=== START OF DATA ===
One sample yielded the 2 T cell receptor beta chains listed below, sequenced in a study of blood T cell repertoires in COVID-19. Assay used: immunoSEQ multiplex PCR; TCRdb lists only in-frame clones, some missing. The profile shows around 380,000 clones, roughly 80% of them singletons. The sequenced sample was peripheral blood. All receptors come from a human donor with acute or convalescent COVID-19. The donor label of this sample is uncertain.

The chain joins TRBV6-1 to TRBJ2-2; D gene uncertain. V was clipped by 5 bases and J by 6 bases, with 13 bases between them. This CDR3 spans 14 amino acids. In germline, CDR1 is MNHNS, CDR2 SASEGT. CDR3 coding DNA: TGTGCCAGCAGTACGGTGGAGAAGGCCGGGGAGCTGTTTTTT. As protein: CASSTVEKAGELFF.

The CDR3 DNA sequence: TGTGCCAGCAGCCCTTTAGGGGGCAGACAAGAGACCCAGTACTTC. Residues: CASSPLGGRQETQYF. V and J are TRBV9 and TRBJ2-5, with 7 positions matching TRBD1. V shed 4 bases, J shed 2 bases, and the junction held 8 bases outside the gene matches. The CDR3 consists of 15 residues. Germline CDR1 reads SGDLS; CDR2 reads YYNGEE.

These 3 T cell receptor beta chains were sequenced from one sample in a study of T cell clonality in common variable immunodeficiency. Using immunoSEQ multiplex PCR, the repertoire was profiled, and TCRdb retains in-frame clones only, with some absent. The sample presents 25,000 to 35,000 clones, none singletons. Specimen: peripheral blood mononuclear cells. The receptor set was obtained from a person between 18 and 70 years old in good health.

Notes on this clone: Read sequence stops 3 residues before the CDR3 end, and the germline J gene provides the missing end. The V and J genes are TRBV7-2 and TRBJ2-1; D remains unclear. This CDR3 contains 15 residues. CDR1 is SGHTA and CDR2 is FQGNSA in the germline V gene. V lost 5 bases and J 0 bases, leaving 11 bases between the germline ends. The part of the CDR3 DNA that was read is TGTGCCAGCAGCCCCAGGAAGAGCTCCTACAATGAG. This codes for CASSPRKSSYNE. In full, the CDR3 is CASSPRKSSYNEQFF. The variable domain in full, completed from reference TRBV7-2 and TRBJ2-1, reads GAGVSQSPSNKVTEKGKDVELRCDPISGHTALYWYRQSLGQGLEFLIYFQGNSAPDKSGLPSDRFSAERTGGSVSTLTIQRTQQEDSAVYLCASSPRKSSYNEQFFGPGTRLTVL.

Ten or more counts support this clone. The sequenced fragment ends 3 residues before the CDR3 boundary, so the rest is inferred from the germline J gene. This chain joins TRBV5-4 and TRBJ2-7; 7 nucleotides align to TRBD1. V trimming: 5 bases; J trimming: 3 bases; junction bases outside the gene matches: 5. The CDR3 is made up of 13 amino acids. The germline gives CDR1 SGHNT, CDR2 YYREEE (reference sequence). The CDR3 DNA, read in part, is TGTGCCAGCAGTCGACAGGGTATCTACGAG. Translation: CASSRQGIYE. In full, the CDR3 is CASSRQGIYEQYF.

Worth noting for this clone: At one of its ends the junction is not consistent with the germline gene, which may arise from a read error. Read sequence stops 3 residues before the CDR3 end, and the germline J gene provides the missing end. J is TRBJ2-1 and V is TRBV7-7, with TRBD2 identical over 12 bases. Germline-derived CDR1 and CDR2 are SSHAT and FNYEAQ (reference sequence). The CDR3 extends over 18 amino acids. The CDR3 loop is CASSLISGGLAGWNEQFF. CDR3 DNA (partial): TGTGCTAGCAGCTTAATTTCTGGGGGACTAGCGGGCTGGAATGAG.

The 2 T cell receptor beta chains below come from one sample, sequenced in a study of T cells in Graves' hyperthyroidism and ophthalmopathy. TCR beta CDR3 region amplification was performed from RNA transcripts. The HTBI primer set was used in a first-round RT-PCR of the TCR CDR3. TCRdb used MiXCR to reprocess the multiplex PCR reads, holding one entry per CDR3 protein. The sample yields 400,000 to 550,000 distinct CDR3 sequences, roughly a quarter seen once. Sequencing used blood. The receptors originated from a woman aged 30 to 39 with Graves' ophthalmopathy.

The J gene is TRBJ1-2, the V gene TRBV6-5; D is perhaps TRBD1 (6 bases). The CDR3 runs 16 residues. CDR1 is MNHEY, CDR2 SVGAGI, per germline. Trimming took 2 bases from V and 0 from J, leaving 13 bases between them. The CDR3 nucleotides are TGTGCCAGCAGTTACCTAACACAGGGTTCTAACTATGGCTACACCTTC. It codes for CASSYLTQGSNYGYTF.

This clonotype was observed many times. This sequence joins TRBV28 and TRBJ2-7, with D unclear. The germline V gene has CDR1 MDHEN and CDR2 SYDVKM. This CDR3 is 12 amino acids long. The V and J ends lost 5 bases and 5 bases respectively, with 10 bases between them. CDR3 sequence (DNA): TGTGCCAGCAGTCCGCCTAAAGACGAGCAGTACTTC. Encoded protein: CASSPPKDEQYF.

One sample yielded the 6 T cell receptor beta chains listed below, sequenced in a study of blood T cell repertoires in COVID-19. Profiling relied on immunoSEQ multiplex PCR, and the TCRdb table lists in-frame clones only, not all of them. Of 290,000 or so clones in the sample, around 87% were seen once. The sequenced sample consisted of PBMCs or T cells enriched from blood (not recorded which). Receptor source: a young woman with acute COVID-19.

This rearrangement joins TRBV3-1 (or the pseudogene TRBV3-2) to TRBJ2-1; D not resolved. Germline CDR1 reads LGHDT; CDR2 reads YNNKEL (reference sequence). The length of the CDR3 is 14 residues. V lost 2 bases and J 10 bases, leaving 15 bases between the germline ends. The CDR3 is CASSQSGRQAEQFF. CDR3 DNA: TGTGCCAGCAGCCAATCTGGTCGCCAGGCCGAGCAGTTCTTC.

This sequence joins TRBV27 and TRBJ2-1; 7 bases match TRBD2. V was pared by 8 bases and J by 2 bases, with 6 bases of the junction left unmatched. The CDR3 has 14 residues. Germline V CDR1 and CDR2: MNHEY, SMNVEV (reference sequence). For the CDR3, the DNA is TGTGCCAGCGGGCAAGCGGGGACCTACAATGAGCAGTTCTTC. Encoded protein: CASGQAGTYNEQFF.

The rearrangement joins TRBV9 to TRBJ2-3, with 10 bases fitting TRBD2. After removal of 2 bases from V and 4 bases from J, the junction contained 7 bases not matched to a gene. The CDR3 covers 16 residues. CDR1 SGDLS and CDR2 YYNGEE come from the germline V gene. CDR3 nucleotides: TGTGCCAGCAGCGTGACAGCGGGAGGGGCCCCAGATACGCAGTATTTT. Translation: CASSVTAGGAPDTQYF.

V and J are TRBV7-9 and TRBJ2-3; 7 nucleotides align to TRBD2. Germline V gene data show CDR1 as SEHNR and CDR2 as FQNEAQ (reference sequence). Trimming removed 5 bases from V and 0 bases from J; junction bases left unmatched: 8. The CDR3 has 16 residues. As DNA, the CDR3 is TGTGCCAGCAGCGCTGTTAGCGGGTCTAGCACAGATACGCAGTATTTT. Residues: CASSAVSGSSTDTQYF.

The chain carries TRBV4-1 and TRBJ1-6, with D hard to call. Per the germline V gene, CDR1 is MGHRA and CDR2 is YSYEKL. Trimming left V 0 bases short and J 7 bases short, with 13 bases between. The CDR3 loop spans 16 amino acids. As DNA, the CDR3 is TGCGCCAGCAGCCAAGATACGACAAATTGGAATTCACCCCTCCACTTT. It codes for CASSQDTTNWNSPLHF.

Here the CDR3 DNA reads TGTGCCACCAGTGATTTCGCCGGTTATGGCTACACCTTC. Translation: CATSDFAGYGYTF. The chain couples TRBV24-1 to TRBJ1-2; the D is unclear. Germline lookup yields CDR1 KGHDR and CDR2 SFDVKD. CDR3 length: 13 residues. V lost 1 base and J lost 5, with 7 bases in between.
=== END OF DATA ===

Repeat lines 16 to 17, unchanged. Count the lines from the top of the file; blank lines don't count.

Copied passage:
The chain carries TRBV4-1 and TRBJ1-6, with D hard to call. Per the germline V gene, CDR1 is MGHRA and CDR2 is YSYEKL. Trimming left V 0 bases short and J 7 bases short, with 13 bases between. The CDR3 loop spans 16 amino acids. As DNA, the CDR3 is TGCGCCAGCAGCCAAGATACGACAAATTGGAATTCACCCCTCCACTTT. It codes for CASSQDTTNWNSPLHF.

Here the CDR3 DNA reads TGTGCCACCAGTGATTTCGCCGGTTATGGCTACACCTTC. Translation: CATSDFAGYGYTF. The chain couples TRBV24-1 to TRBJ1-2; the D is unclear. Germline lookup yields CDR1 KGHDR and CDR2 SFDVKD. CDR3 length: 13 residues. V lost 1 base and J lost 5, with 7 bases in between.